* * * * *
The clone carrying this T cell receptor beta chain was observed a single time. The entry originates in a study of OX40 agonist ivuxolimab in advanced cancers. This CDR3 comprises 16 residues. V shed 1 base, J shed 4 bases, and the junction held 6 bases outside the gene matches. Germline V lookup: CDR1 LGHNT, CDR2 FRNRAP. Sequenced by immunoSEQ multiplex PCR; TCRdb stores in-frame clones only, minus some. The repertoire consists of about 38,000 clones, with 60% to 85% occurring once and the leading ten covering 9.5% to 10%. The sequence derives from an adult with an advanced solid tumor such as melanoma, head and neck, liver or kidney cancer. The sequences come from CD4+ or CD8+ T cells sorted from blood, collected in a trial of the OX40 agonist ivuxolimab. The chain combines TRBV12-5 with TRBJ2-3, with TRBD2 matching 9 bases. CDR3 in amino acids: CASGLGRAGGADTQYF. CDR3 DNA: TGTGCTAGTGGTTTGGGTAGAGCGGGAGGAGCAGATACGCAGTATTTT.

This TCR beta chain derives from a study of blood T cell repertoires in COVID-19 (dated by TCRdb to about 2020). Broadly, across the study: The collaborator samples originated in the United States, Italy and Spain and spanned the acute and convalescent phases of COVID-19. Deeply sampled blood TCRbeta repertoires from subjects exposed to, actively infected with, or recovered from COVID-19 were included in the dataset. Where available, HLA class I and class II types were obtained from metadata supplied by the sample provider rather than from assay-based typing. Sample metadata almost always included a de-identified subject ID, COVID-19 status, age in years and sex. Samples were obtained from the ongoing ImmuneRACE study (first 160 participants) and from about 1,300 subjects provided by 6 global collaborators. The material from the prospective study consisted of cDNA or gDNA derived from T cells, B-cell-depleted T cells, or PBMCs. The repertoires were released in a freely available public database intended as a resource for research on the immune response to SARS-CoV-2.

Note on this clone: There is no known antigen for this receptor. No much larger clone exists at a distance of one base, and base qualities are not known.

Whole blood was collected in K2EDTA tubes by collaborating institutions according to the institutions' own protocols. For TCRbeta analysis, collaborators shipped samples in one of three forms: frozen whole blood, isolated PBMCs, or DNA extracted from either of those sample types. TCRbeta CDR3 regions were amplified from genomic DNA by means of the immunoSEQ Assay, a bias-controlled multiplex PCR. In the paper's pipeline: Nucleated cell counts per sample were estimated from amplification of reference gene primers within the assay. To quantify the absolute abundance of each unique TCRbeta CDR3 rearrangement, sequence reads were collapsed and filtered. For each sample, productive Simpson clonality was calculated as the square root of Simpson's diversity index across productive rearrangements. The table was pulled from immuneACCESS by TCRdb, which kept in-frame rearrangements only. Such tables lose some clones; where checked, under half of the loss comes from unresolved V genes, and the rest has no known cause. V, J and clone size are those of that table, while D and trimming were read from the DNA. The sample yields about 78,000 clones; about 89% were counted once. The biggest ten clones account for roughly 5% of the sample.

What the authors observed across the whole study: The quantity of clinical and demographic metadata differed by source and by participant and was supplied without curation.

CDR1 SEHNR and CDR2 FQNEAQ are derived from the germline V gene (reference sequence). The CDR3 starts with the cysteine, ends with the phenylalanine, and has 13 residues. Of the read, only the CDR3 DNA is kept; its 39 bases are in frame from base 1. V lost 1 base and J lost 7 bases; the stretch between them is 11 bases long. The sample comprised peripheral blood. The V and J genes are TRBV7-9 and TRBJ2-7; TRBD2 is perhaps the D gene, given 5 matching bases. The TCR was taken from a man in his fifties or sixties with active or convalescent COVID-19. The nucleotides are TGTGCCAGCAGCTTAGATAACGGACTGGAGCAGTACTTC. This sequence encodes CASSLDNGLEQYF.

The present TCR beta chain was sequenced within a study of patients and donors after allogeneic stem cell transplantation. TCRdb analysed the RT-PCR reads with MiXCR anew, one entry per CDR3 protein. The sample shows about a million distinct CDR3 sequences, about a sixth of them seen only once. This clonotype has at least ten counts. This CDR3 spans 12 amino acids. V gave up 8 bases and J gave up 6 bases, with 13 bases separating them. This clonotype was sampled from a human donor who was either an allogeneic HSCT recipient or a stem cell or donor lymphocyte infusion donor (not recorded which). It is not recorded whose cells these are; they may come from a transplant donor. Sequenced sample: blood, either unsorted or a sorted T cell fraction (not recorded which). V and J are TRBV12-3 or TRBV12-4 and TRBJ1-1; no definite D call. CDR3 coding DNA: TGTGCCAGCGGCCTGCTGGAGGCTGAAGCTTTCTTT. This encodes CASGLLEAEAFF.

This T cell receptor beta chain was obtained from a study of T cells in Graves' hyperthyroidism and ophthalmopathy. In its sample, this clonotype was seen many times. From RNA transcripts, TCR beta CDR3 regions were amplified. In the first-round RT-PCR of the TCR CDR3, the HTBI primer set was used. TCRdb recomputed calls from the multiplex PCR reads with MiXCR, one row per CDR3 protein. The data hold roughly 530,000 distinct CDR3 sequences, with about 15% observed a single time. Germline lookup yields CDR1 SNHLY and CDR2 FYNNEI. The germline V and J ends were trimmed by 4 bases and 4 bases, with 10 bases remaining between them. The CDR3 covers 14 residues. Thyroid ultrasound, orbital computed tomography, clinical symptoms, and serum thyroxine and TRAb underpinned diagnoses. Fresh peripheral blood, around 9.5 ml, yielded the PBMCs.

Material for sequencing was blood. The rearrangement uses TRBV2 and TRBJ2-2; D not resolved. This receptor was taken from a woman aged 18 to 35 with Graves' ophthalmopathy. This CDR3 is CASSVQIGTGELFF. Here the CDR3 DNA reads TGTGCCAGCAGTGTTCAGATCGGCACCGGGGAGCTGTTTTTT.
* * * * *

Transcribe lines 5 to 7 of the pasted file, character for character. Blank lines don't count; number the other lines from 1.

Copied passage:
What the authors observed across the whole study: The quantity of clinical and demographic metadata differed by source and by participant and was supplied without curation.

CDR1 SEHNR and CDR2 FQNEAQ are derived from the germline V gene (reference sequence). The CDR3 starts with the cysteine, ends with the phenylalanine, and has 13 residues. Of the read, only the CDR3 DNA is kept; its 39 bases are in frame from base 1. V lost 1 base and J lost 7 bases; the stretch between them is 11 bases long. The sample comprised peripheral blood. The V and J genes are TRBV7-9 and TRBJ2-7; TRBD2 is perhaps the D gene, given 5 matching bases. The TCR was taken from a man in his fifties or sixties with active or convalescent COVID-19. The nucleotides are TGTGCCAGCAGCTTAGATAACGGACTGGAGCAGTACTTC. This sequence encodes CASSLDNGLEQYF.

The present TCR beta chain was sequenced within a study of patients and donors after allogeneic stem cell transplantation. TCRdb analysed the RT-PCR reads with MiXCR anew, one entry per CDR3 protein. The sample shows about a million distinct CDR3 sequences, about a sixth of them seen only once. This clonotype has at least ten counts. This CDR3 spans 12 amino acids. V gave up 8 bases and J gave up 6 bases, with 13 bases separating them. This clonotype was sampled from a human donor who was either an allogeneic HSCT recipient or a stem cell or donor lymphocyte infusion donor (not recorded which). It is not recorded whose cells these are; they may come from a transplant donor. Sequenced sample: blood, either unsorted or a sorted T cell fraction (not recorded which). V and J are TRBV12-3 or TRBV12-4 and TRBJ1-1; no definite D call. CDR3 coding DNA: TGTGCCAGCGGCCTGCTGGAGGCTGAAGCTTTCTTT. This encodes CASGLLEAEAFF.